Author + information
- Received July 16, 1984
- Revision received October 8, 1984
- Accepted November 4, 1984
- Published online April 1, 1985.
- Morton J. Kern, MD, FACC*,1,
- John D. Horowitz, MD1,2,
- Peter Ganz, MD1,4,
- Jorge Gaspar, MD1,3,
- Wilson S. Colucci, MD1,5,
- Beverly H. Lorell, MD, FACC1,5,
- William H. Barry, MD, FACC1 and
- Gilbert H. Mudge Jr., MD1
- ↵*Address for reprints: Morton J. Kern, MD, Department of Medicine/Cardiology, University of Texas Health Science Center, 7703 Floyd Curl Drive, San Antonio, Texas 78284.
Alpha-adrenergic-mediated coronary vasoconstriction during stress such as cold pressor testing may contribute to myocardial ischemia by increasing coronary vascular resistance in patients with severe coronary artery disease. Nonselective alpha-receptor blockade with phen-tolamine abolishes both the peripheral and coronary vasoconstriction during cold pressor testing, but causes reflex tachycardia and increased inotropy. To determine the role of selective alpha1-receptor blockade, the changes in coronary vascular resistance during cold pressor testing were measured in 18 patients with coronary artery disease before and after intravenous administration of 100 mg of trimazosin. Cold pressor testing was performed at a constant paced subanginal heart rate of 95 ± 5 beats/min (± 1SD). Before trimazosin, cold pressor testing increased mean arterial pressure by 9 ± 4% (102 ± 14 to 111 ± 14 mm Hg, p < 0.001) with no change in coronary sinus blood flow, but significantly increased coronary vascular resistance by 15 ± 19% (1.02 ± 0.46 to 1.15 ± 0.57 units, p < 0.05). Five minutes after trimazosin, cold pressor testing increased mean arterial pressure by 6 ± 5% (p < 0.001) with a marked attenuation of the increase in coronary vascular resistance (6 ± 11%, p = NS), which was significantly less than before trimazosin (p < 0.02). Trimazosin did not increase plasma norepinephrine concentration at rest, suggesting that in the dosage used trimazosin caused selective alpha1-receptor blockade.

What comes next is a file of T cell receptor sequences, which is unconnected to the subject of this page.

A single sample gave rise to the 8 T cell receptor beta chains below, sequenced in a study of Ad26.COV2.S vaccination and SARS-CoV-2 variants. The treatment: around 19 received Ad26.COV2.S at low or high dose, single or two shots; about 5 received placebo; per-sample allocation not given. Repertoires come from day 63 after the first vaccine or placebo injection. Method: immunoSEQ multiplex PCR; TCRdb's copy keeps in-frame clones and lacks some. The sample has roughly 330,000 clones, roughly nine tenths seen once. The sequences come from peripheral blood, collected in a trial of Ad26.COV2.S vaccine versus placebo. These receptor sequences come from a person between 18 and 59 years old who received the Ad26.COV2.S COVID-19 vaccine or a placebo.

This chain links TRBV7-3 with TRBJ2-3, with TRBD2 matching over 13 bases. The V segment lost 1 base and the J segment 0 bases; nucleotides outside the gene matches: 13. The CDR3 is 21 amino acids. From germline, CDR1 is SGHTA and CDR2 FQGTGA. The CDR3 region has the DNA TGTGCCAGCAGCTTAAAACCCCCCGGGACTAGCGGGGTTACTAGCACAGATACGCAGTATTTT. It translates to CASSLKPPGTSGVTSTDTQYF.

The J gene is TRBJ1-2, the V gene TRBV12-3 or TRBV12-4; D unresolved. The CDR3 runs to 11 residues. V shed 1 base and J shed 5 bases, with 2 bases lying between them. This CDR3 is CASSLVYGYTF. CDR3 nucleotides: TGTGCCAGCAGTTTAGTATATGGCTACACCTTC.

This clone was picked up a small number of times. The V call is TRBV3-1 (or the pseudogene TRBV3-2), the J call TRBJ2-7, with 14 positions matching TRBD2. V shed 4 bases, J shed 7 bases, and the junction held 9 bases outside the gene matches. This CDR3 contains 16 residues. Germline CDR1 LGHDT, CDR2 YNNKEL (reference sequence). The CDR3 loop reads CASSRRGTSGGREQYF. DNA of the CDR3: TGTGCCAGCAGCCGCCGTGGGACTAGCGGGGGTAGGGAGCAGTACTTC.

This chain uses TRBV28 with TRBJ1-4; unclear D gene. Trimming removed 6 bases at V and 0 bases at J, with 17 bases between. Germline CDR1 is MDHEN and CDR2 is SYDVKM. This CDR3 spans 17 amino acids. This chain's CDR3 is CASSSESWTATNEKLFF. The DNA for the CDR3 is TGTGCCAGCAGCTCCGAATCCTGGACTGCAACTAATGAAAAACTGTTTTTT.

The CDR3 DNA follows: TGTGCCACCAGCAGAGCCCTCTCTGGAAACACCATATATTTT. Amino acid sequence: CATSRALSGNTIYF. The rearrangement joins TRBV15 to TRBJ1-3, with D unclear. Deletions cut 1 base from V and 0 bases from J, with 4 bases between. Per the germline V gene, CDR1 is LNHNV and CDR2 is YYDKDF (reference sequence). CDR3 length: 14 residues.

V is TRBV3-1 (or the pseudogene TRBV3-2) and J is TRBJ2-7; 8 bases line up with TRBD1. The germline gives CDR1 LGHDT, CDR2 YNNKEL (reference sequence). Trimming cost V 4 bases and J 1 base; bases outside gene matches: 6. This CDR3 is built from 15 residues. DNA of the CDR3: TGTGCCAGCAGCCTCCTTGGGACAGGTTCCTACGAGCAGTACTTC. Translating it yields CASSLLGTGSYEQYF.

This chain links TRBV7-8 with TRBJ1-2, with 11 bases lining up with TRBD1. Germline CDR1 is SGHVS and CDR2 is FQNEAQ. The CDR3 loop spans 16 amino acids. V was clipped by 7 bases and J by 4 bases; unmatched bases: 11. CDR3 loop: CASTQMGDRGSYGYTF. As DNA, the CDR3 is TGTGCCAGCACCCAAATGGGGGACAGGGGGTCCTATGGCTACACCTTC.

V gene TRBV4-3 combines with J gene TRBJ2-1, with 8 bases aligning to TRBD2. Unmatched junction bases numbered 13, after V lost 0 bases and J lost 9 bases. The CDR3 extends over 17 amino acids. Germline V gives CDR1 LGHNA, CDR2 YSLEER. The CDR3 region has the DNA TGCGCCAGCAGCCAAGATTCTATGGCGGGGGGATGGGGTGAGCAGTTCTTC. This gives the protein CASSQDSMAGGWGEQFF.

These data suggest that although the hypertensive response to cold pressor testing is somewhat blunted by selective alpha1,-adrenoceptor blockade, the reflex coronary vasoconstriction during adrenergic stimulation in some patients with coronary artery disease can be significantly attenuated. Use of agents that block alpha2-adrenoceptors has been clinically unsatisfactory because of the adverse myocardial effects of increased norepinephrine release. Selective alpha1-receptor blockade may have an additional advantage over nonselective alpha-adrenergic blockade in that the release of norepinephrine is also attenuated, thus potentially producing less augmentation of heart rate and myocardial oxygen demand.
- Received July 16, 1984.
- Revision received October 8, 1984.
- Accepted November 4, 1984.
- American College of Cardiology Foundation